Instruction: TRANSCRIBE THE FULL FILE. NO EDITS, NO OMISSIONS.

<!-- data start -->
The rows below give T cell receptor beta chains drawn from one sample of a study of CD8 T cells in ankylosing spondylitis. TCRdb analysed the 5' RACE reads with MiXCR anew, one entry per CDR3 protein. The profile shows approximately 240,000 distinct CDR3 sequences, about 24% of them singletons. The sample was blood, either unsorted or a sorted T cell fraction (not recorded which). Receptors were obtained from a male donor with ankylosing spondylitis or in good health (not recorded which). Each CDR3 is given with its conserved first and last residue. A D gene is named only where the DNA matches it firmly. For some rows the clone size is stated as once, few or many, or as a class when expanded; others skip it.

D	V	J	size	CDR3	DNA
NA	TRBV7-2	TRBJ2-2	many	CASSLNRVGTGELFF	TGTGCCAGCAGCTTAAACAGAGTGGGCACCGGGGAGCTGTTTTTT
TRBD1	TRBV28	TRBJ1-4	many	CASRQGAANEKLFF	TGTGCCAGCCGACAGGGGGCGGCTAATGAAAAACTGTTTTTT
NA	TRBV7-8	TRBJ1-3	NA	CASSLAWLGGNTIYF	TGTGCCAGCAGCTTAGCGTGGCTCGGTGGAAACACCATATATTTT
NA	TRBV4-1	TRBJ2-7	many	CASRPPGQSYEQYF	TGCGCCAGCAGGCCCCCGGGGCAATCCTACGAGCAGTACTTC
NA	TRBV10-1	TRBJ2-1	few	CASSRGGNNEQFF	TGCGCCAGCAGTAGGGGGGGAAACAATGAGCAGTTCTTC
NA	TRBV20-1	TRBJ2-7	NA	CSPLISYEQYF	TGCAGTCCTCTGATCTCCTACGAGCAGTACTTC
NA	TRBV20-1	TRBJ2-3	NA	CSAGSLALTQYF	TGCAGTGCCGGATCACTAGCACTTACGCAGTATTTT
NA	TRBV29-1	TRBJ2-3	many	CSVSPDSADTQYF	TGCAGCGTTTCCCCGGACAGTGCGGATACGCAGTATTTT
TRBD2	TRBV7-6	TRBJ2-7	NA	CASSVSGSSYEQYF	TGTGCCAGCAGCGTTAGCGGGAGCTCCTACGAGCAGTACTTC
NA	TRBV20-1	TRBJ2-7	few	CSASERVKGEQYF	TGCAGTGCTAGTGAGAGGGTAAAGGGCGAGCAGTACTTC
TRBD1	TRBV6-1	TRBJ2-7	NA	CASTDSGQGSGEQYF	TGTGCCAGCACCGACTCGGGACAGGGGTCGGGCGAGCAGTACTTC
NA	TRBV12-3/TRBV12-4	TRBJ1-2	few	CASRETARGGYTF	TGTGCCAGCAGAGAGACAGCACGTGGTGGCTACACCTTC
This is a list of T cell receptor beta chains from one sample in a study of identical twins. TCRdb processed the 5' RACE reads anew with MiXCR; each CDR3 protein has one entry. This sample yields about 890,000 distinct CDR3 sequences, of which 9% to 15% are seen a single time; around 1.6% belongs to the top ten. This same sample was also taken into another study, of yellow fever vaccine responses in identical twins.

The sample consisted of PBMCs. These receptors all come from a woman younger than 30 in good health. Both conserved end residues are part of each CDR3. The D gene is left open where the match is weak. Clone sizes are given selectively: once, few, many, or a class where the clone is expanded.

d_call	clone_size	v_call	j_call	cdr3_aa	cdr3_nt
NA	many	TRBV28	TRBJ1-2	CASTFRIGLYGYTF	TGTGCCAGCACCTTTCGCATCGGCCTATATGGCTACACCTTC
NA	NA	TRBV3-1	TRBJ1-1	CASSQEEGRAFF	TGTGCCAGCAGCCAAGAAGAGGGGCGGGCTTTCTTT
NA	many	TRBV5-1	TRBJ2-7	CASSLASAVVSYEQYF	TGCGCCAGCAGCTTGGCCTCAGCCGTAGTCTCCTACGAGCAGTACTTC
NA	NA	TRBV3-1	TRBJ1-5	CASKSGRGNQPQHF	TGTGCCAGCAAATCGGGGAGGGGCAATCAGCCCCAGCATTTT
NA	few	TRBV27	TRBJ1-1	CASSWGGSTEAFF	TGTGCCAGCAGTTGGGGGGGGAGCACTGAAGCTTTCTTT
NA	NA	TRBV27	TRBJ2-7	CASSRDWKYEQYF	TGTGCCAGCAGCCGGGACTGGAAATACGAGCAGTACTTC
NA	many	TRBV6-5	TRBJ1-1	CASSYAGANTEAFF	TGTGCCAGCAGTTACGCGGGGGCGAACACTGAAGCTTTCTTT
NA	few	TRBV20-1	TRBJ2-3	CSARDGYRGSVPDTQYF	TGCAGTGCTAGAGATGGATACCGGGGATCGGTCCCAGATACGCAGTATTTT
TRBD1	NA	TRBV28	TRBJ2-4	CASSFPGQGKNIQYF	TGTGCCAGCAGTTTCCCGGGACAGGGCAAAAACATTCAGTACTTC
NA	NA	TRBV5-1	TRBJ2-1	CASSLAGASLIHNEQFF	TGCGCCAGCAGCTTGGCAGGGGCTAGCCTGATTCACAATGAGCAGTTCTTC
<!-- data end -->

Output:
The rows below give T cell receptor beta chains drawn from one sample of a study of CD8 T cells in ankylosing spondylitis. TCRdb analysed the 5' RACE reads with MiXCR anew, one entry per CDR3 protein. The profile shows approximately 240,000 distinct CDR3 sequences, about 24% of them singletons. The sample was blood, either unsorted or a sorted T cell fraction (not recorded which). Receptors were obtained from a male donor with ankylosing spondylitis or in good health (not recorded which). Each CDR3 is given with its conserved first and last residue. A D gene is named only where the DNA matches it firmly. For some rows the clone size is stated as once, few or many, or as a class when expanded; others skip it.

D	V	J	size	CDR3	DNA
NA	TRBV7-2	TRBJ2-2	many	CASSLNRVGTGELFF	TGTGCCAGCAGCTTAAACAGAGTGGGCACCGGGGAGCTGTTTTTT
TRBD1	TRBV28	TRBJ1-4	many	CASRQGAANEKLFF	TGTGCCAGCCGACAGGGGGCGGCTAATGAAAAACTGTTTTTT
NA	TRBV7-8	TRBJ1-3	NA	CASSLAWLGGNTIYF	TGTGCCAGCAGCTTAGCGTGGCTCGGTGGAAACACCATATATTTT
NA	TRBV4-1	TRBJ2-7	many	CASRPPGQSYEQYF	TGCGCCAGCAGGCCCCCGGGGCAATCCTACGAGCAGTACTTC
NA	TRBV10-1	TRBJ2-1	few	CASSRGGNNEQFF	TGCGCCAGCAGTAGGGGGGGAAACAATGAGCAGTTCTTC
NA	TRBV20-1	TRBJ2-7	NA	CSPLISYEQYF	TGCAGTCCTCTGATCTCCTACGAGCAGTACTTC
NA	TRBV20-1	TRBJ2-3	NA	CSAGSLALTQYF	TGCAGTGCCGGATCACTAGCACTTACGCAGTATTTT
NA	TRBV29-1	TRBJ2-3	many	CSVSPDSADTQYF	TGCAGCGTTTCCCCGGACAGTGCGGATACGCAGTATTTT
TRBD2	TRBV7-6	TRBJ2-7	NA	CASSVSGSSYEQYF	TGTGCCAGCAGCGTTAGCGGGAGCTCCTACGAGCAGTACTTC
NA	TRBV20-1	TRBJ2-7	few	CSASERVKGEQYF	TGCAGTGCTAGTGAGAGGGTAAAGGGCGAGCAGTACTTC
TRBD1	TRBV6-1	TRBJ2-7	NA	CASTDSGQGSGEQYF	TGTGCCAGCACCGACTCGGGACAGGGGTCGGGCGAGCAGTACTTC
NA	TRBV12-3/TRBV12-4	TRBJ1-2	few	CASRETARGGYTF	TGTGCCAGCAGAGAGACAGCACGTGGTGGCTACACCTTC
This is a list of T cell receptor beta chains from one sample in a study of identical twins. TCRdb processed the 5' RACE reads anew with MiXCR; each CDR3 protein has one entry. This sample yields about 890,000 distinct CDR3 sequences, of which 9% to 15% are seen a single time; around 1.6% belongs to the top ten. This same sample was also taken into another study, of yellow fever vaccine responses in identical twins.

The sample consisted of PBMCs. These receptors all come from a woman younger than 30 in good health. Both conserved end residues are part of each CDR3. The D gene is left open where the match is weak. Clone sizes are given selectively: once, few, many, or a class where the clone is expanded.

d_call	clone_size	v_call	j_call	cdr3_aa	cdr3_nt
NA	many	TRBV28	TRBJ1-2	CASTFRIGLYGYTF	TGTGCCAGCACCTTTCGCATCGGCCTATATGGCTACACCTTC
NA	NA	TRBV3-1	TRBJ1-1	CASSQEEGRAFF	TGTGCCAGCAGCCAAGAAGAGGGGCGGGCTTTCTTT
NA	many	TRBV5-1	TRBJ2-7	CASSLASAVVSYEQYF	TGCGCCAGCAGCTTGGCCTCAGCCGTAGTCTCCTACGAGCAGTACTTC
NA	NA	TRBV3-1	TRBJ1-5	CASKSGRGNQPQHF	TGTGCCAGCAAATCGGGGAGGGGCAATCAGCCCCAGCATTTT
NA	few	TRBV27	TRBJ1-1	CASSWGGSTEAFF	TGTGCCAGCAGTTGGGGGGGGAGCACTGAAGCTTTCTTT
NA	NA	TRBV27	TRBJ2-7	CASSRDWKYEQYF	TGTGCCAGCAGCCGGGACTGGAAATACGAGCAGTACTTC
NA	many	TRBV6-5	TRBJ1-1	CASSYAGANTEAFF	TGTGCCAGCAGTTACGCGGGGGCGAACACTGAAGCTTTCTTT
NA	few	TRBV20-1	TRBJ2-3	CSARDGYRGSVPDTQYF	TGCAGTGCTAGAGATGGATACCGGGGATCGGTCCCAGATACGCAGTATTTT
TRBD1	NA	TRBV28	TRBJ2-4	CASSFPGQGKNIQYF	TGTGCCAGCAGTTTCCCGGGACAGGGCAAAAACATTCAGTACTTC
NA	NA	TRBV5-1	TRBJ2-1	CASSLAGASLIHNEQFF	TGCGCCAGCAGCTTGGCAGGGGCTAGCCTGATTCACAATGAGCAGTTCTTC